Unmasking the Bourgeoise

Portrayal, by Victor Hugo

A Love Story

Romance  

 

Marriage


Real Life

Victor Hugo portrays the breakdown of family through the characters in his novel, Les Miserables, the Thenardiers. The Thenardier family, in the beginning of the novel, ran an inn to earn money so they could be sure their children were well off. Even though Monsieur and Madame Thenardier dressed in dirty and ragged clothes, they made sure their children were dressed in beautiful, new clothing, had the prettiest dolls, and all of the toys they wanted. By splurging on their children, Monsieur and Madame Thenardier showed the public that they were good, honest citizens who cared deeply about their children. In truth, the Thedardier's only thought of themselves and how they could make more money; they charged others money for performing deeds any moral person would have performed out of the goodness of their heart.

As the Thenardier children grow up Monsieur and Madame Thenardier stop treating them like princes and princesses and began treating them like street rats and street mice. Their inn has gone bankrupt, the whole family dressed in rags, they had few personal possessions, and they had moved into the Gorbeau house. Monsieur and Madame Thenardier aged along with their children, so Monsieur Thenardier taught his children how to cheat people out of money, how to panhandle, and how to be dishonest. Their children also learned that their parents gave up caring about them, so they could leave for days and not be missed by their parents. Gavroche, a son of Monsieur and Madame Thenardier, left home and lived on the street with the other street urchins. He periodically visited his parents, but Madame Thenardier made it abundantly clear that she did not want anything to do with him.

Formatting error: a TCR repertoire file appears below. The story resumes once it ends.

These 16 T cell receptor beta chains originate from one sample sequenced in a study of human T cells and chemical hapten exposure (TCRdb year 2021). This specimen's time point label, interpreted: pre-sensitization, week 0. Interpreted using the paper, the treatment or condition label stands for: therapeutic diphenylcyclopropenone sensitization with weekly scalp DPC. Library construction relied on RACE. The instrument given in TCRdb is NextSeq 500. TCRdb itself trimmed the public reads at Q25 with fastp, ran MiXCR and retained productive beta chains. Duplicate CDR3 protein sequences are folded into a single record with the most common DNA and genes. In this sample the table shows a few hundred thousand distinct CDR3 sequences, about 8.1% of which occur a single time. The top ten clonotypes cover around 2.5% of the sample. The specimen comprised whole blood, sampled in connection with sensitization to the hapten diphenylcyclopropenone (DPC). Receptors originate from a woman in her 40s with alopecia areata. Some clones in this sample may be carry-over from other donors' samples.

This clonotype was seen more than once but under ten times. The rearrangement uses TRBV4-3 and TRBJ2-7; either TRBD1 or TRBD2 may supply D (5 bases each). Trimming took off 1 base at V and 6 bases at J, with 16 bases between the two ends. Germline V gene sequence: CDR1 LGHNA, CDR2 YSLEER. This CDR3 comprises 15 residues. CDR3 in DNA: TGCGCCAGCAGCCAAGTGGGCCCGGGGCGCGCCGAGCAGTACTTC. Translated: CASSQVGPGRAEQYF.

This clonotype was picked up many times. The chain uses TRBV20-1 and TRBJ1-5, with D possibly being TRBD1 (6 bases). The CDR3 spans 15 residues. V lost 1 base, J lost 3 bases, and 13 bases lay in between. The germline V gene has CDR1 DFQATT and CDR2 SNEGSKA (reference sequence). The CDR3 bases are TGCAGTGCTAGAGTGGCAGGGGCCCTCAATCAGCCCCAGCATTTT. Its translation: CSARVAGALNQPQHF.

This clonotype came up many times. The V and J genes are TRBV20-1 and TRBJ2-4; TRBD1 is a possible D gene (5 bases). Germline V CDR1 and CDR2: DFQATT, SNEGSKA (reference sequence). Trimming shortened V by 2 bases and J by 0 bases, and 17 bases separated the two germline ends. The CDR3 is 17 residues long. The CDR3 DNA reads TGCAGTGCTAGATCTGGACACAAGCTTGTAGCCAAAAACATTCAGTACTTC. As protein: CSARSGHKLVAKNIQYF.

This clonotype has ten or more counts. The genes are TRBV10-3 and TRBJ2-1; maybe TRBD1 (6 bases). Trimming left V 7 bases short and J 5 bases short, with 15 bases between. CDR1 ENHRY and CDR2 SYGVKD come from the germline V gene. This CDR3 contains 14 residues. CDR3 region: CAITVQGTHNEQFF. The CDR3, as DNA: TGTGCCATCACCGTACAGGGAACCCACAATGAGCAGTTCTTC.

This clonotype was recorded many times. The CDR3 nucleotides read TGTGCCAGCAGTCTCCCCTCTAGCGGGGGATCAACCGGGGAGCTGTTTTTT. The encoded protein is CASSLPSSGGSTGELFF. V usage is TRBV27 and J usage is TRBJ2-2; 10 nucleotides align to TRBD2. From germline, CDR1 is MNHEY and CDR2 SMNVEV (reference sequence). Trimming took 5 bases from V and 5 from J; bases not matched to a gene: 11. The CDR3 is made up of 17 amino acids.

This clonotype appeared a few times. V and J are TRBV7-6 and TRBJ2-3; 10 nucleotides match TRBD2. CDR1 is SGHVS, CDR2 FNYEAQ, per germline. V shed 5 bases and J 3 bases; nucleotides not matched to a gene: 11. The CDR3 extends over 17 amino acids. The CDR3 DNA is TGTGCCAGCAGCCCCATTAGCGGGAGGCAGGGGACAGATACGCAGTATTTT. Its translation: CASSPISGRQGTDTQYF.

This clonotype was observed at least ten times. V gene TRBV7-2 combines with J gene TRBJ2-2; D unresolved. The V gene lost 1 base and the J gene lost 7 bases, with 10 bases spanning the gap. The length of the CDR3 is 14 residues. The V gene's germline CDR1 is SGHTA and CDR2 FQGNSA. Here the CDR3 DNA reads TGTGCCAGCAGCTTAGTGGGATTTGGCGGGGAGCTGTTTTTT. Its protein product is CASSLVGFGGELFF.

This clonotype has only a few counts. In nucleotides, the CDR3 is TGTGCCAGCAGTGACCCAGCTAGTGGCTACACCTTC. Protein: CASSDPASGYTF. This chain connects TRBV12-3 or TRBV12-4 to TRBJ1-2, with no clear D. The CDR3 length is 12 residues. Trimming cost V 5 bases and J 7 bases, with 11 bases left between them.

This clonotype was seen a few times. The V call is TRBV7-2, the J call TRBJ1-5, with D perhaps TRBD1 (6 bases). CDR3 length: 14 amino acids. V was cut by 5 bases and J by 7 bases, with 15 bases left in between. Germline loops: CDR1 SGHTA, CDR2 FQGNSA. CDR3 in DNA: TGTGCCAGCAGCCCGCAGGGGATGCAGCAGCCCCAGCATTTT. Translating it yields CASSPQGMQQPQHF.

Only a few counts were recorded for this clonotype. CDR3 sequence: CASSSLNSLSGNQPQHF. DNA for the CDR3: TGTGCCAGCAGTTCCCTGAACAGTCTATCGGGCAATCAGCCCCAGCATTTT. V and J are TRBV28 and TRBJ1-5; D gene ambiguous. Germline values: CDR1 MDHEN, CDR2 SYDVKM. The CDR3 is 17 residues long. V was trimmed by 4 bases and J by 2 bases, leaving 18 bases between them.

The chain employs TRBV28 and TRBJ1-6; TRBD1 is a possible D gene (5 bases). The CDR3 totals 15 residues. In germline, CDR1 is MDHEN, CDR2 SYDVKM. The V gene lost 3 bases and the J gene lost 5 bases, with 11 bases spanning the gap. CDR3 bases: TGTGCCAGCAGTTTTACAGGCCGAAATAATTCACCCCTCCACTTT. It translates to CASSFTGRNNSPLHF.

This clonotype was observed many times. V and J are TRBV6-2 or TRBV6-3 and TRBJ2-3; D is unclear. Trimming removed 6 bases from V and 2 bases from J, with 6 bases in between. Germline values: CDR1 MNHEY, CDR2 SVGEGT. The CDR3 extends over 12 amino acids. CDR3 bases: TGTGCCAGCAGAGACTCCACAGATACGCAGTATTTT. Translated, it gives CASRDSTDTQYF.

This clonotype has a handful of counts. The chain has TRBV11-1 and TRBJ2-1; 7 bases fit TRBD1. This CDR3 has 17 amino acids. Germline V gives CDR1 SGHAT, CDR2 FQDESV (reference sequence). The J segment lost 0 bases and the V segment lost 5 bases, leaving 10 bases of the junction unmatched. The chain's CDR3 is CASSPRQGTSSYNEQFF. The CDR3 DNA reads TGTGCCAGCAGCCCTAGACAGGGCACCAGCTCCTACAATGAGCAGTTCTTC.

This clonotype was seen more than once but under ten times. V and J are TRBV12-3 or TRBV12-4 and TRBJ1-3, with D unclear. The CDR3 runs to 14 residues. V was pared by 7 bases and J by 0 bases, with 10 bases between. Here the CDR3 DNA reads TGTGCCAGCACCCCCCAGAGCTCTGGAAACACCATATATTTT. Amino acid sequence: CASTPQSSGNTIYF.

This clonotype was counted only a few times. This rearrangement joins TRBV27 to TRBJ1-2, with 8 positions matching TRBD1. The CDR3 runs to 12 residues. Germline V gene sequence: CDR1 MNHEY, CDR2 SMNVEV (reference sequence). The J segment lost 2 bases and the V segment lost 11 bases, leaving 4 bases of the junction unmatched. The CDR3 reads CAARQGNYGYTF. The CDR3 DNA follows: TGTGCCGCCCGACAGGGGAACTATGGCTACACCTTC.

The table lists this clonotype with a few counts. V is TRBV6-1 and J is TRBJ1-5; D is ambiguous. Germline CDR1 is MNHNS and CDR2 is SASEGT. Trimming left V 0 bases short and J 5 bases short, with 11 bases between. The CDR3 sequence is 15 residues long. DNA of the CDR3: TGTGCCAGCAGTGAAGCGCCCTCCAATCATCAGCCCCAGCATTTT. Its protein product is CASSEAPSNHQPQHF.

When he came there, he found distress and, what is sadder still, no smile; a cold hearthstone and cold hearts. When he came in, they would ask: "Where have you come from?" He would answer: "From the street." When he was going away they would ask him: "Where are you going to?" He would answer: "Into the street." His mother would say to him: "What have you come here for?" (Hugo, Marius Book 1, ch. XIII)

The Thenardier's may have started off in Hugo's novel as caring parents, but as the years passed they showed that they only cared about cheating people out of money and gave no regard to their children who walked out of the door to never return. Monsieur and Madame Thenardier did not mourn the loss of Eponine, their older daughter, and Gavroche when they were shot and killed in the Paris revolt; all they cared about was who they were going to steal from next.